Havana in mourning: ‘We Cubans are Fidelista even if we are not communist’
The Guardian, by Stephen Gibbs, Jonathan Watts and Ted Francis
Revolution … is sacrifice,” echoed the trembling voice of an elderly Fidel Castro around the streets of Old Havana at dawn on Saturday, as Cuban state radio began replaying his speeches, the day after his death.
Dani, 37, who takes tourists around the cobbled streets on his bicitaxi, had woken to be told the momentous news by a neighbour. “I didn’t believe it,” he said. Like many Cubans of his generation he had begun to assume that Castro would be around for ever. El Comandante’s 80th birthday, a decade ago, had been celebrated with posters declaring “80 more years”.
Outside the art deco Bacardi building, one of many private businesses expropriated in the 1960s by a young, triumphant Castro, Mario Astoria, a security guard, was sitting on his own. “I feel this in my heart,” he said. “When Fidel came to power this country was a pebble in the ocean. Now everyone knows about us.”
The previous evening, at Havana’s current hippest spot, the cavernous art gallery and nightclub Fabrica de Arte, there was a different atmosphere. At midnight, it began closing its bars, without explanation. The rumour spread that the reason was a forthcoming momentous announcement. When the news finally came, it drifted out slowly. Castro was always suspicious of the internet, and Cuban mobile phones are still not able to connect to it. Locals were depending on foreign tourists with connectivity to tell them their “historic leader” had died.
Liset, 26, a dancer, gasped with shock when she heard. Like many Cuban artists she had met Fidel. “I was once besotted with him,” she said. But she confessed to being more intrigued than sad to hear of his death. “I began to feel that what he was saying, and what we were living, were two different things,” she said.
Out on Havana’s dimly lit streets people began to make their way home. Many seemed reluctant to talk about the man whose mortality was once such a sensitive subject that foreign ministry officials cut short conversations with diplomats and journalists that dared mention it.
By morning, close to Castro’s relatively modest bungalow home in the east of the country, there was no sign of the major state security operation planned had he died when still in power. One of Castro’s mantras was that “revolutionaries never retire”. Had a serious intestinal ailment not almost killed him in 2006, forcing him to step down, few imagine that the world’s longest-serving non-royal head of state would have willingly handed control of the nation to anyone, even his younger brother.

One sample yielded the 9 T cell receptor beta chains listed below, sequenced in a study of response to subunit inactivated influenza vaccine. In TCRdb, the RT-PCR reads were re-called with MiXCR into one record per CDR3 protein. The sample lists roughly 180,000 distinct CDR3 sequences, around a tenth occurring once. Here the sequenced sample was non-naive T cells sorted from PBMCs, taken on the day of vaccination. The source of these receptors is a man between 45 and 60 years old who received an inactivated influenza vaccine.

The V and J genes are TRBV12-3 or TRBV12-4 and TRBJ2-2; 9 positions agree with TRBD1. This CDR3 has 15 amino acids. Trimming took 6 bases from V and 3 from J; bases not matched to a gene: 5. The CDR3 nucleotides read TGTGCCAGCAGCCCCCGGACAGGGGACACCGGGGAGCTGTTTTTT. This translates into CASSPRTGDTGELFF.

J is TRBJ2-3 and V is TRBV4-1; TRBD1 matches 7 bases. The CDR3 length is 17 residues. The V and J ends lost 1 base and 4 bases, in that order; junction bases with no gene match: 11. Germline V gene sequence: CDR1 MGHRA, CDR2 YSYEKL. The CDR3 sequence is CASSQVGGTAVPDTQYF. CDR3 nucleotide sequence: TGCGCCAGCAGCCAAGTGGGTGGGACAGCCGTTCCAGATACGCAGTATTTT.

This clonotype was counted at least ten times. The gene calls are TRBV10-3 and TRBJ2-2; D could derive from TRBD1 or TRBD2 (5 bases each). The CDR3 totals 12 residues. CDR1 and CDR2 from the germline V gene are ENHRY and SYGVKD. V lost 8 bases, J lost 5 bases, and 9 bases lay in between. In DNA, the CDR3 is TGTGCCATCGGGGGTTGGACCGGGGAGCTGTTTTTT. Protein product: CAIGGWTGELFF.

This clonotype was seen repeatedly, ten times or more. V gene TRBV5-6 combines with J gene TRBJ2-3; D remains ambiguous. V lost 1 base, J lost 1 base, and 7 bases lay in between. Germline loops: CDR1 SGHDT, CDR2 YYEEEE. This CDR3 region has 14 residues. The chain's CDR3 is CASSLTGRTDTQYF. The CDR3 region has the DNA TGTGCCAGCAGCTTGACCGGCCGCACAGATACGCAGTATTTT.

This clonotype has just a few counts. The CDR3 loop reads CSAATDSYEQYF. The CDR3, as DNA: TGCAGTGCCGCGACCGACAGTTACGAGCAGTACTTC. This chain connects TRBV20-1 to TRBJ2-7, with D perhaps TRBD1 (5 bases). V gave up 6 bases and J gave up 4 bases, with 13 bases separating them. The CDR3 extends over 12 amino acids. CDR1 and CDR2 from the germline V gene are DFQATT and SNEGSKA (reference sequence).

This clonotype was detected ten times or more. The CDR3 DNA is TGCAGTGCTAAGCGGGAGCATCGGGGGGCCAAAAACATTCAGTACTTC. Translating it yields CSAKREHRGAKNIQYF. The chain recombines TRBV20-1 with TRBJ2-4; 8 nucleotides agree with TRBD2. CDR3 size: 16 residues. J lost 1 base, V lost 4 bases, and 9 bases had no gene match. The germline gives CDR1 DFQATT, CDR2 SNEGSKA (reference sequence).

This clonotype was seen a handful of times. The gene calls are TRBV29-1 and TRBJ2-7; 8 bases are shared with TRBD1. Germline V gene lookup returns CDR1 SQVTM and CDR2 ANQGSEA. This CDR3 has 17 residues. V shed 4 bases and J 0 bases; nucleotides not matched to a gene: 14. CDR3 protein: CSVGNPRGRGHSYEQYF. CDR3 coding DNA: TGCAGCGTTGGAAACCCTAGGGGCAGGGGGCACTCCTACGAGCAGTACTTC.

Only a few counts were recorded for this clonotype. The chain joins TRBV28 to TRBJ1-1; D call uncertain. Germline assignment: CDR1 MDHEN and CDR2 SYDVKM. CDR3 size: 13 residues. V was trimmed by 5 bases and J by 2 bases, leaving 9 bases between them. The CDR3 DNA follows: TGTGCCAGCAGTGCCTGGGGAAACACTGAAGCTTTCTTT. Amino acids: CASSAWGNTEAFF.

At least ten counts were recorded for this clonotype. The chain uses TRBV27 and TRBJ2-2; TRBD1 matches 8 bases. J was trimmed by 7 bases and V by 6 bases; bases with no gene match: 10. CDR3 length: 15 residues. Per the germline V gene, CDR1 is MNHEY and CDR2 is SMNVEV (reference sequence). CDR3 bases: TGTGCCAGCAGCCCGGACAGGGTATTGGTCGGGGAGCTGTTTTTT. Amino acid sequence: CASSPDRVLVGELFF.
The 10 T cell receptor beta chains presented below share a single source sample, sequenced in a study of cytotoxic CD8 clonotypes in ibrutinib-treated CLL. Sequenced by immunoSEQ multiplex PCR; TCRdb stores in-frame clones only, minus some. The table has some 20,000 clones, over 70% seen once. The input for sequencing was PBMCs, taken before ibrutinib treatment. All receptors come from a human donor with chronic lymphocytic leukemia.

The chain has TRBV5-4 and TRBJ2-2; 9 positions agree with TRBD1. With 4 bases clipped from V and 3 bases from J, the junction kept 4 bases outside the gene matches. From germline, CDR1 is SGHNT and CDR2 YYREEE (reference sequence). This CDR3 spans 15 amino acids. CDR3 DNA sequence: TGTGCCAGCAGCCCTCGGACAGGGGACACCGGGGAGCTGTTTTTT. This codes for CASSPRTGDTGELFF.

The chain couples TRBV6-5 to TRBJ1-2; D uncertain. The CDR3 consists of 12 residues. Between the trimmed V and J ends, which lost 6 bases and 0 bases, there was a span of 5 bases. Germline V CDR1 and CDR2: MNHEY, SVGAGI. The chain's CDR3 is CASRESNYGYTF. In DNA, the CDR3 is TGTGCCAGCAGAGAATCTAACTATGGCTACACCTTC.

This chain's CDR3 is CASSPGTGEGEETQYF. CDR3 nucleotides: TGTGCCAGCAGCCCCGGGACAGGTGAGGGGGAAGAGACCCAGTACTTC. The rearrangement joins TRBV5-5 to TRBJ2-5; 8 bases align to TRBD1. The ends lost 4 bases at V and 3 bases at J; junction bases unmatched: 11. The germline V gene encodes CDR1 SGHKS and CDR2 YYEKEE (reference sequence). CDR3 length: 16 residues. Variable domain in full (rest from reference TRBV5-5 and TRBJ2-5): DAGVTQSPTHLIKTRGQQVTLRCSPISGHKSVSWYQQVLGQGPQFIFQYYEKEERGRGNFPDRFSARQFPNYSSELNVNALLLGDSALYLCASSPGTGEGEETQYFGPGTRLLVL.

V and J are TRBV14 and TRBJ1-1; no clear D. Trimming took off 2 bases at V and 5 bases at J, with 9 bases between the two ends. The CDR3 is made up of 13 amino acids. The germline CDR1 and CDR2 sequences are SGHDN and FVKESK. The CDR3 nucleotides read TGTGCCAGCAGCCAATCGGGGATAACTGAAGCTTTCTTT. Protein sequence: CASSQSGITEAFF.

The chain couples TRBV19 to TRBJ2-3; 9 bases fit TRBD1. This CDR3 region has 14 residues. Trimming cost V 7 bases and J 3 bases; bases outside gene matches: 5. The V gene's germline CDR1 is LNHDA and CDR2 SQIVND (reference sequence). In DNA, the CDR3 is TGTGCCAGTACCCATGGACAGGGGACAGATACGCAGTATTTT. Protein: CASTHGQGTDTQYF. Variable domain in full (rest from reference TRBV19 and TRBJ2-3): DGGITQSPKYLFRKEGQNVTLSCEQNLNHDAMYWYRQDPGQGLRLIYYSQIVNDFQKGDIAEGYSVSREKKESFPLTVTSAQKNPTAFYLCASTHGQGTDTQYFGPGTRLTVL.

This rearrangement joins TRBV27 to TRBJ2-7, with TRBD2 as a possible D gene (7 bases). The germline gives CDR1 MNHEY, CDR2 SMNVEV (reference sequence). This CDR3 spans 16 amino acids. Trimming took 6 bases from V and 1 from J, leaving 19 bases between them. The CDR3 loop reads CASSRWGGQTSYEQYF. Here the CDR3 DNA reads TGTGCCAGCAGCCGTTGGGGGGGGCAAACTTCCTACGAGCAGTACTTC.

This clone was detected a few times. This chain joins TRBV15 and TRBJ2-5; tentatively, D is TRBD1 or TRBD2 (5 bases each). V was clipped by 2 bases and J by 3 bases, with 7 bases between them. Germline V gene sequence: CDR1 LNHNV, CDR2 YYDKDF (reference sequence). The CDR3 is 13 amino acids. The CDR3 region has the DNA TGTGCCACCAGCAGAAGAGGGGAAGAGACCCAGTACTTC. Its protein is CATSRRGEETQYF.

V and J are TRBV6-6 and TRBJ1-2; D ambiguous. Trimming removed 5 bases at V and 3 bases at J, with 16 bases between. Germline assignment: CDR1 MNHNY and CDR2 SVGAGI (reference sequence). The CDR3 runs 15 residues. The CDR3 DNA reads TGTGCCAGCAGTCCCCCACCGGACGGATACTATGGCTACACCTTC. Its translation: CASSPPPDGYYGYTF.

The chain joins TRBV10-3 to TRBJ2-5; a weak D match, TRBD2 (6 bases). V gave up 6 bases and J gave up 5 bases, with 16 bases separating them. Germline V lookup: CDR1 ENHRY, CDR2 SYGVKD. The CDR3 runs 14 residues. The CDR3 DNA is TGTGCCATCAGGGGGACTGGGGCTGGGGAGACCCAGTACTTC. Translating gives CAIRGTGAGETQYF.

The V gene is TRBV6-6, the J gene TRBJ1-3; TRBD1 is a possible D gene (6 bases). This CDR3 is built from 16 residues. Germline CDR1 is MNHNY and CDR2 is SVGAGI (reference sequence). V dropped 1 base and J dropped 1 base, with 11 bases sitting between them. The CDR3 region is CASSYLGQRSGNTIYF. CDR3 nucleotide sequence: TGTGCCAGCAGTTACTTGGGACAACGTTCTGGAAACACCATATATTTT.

But in his twilight years Castro appeared to enjoy stepping back from the onerous duties of the presidency, if not the limelight. He abandoned his trademark khaki uniform, instead opting for a more comfortable tracksuit, in which he would occasionally be photographed meeting visiting dignitaries.
“He had his good days and his bad days,” said one Havana-based European diplomat. On those “good days” he would make his views clear, writing an often-rambling newspaper column, which was dutifully read out in its entirety on the nightly news. He avoided praising – or criticising – his brother Raúl’s unravelling of some of the more pedantic rules which he had imposed, such as a prohibition of Cubans staying in tourist hotels, or having mobile phones in their own names.
As relations between Cuba and the United States improved, Castro came as close as he had to directly criticising his brother, saying the Cuban president had the right to make his own decisions, but “I don’t trust the policy of the United States”.
Castro died at 10.29pm on Friday, but the Cuban public were not informed until a midnight broadcast by President Castro.
In a southern suburb of the city, the Rodríguez family watched in a stunned silence that continued long after the broadcast had ended. “El Caballo is dead,” said Leo, finally, referring to Castro by his nickname of “the Horse”, as his voice cracked with emotion.
The airport worker is a devoted Fidelista who still drapes a revolutionary flag from his apartment window on national day. He met his wife Clarita at the Union of Young Communists. They credit the government for subsidised housing, free university education and free healthcare, which is of particular importance to their daughter, who needs to see a doctor every two weeks for treatment of a chronic condition.
Given such benefits, they expect huge crowds to gather at the capital’s Plaza de la Revolución to show their respect. “The plaza will be overflowing,” Clarita predicted.
Their neighbour was also shocked. Like many of her generation, 36-year-old Elena hates the restrictions imposed on free speech in Cuba and has long wished that the “dictatorship” would collapse. But she was in tears when she heard the news. “Of course I’m crying,” she said. “We Cubans are Fidelista even if we are not communist.”
Elsewhere in the city, residents expressed their sense of loss.
“I’m speechless. Many Cubans are dismayed,” said Mercedes Copa, 59. “Fidel’s death opens a period of uncertainty. Perhaps today is the start of a new stage in Cuban history,” said Irma Guzman, her neighbour.
Castro’s death opens up many uncertainties in a country that has long become used to an exceptionally slow pace of change. The crisis in Venezuela, which for over a decade has sent cheap oil to Cuba, is being acutely felt. Power cuts and gasoline shortages are once again commonplace.
In his presidential campaign, Donald Trump has pledged to reverse President Obama’s opening up to Cuba, which has included the restoration of diplomatic ties and easing of travel restrictions. Raúl Castro has himself said he will stand down from the presidency in 2018.